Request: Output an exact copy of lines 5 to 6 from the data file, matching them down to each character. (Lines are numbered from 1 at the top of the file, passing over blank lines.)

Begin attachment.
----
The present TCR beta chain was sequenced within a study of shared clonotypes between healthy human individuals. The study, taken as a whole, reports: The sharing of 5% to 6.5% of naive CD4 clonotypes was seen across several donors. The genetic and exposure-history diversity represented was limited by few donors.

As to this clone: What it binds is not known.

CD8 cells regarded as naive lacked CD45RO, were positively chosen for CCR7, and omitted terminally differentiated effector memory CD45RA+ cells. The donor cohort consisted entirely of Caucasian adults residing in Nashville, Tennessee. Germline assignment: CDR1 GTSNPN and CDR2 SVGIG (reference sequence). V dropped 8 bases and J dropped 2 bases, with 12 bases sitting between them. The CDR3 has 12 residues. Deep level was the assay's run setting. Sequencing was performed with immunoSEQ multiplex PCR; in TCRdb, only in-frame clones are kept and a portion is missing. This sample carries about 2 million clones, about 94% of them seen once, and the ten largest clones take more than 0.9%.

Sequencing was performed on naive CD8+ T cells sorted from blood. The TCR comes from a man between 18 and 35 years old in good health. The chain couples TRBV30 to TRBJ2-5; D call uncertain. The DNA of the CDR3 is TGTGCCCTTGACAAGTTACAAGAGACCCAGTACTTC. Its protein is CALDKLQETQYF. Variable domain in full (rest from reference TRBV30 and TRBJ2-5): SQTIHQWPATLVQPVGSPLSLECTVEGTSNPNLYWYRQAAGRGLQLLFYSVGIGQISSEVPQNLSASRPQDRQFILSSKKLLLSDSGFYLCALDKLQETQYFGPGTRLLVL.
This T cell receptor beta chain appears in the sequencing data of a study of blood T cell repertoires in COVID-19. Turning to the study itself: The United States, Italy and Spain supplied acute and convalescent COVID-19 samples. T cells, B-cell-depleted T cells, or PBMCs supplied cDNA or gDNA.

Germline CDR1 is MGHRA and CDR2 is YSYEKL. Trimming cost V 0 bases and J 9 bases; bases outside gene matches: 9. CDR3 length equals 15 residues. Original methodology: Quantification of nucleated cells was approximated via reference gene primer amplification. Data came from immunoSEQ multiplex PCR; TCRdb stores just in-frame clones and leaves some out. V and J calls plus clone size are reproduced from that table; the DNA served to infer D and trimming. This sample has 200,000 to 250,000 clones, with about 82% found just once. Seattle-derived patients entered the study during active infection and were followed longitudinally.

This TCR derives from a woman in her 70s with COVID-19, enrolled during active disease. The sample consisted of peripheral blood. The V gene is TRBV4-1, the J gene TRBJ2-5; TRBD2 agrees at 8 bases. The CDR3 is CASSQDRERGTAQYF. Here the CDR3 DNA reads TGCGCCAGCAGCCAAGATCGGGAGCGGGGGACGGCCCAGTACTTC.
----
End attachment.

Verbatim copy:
This T cell receptor beta chain appears in the sequencing data of a study of blood T cell repertoires in COVID-19. Turning to the study itself: The United States, Italy and Spain supplied acute and convalescent COVID-19 samples. T cells, B-cell-depleted T cells, or PBMCs supplied cDNA or gDNA.

Germline CDR1 is MGHRA and CDR2 is YSYEKL. Trimming cost V 0 bases and J 9 bases; bases outside gene matches: 9. CDR3 length equals 15 residues. Original methodology: Quantification of nucleated cells was approximated via reference gene primer amplification. Data came from immunoSEQ multiplex PCR; TCRdb stores just in-frame clones and leaves some out. V and J calls plus clone size are reproduced from that table; the DNA served to infer D and trimming. This sample has 200,000 to 250,000 clones, with about 82% found just once. Seattle-derived patients entered the study during active infection and were followed longitudinally.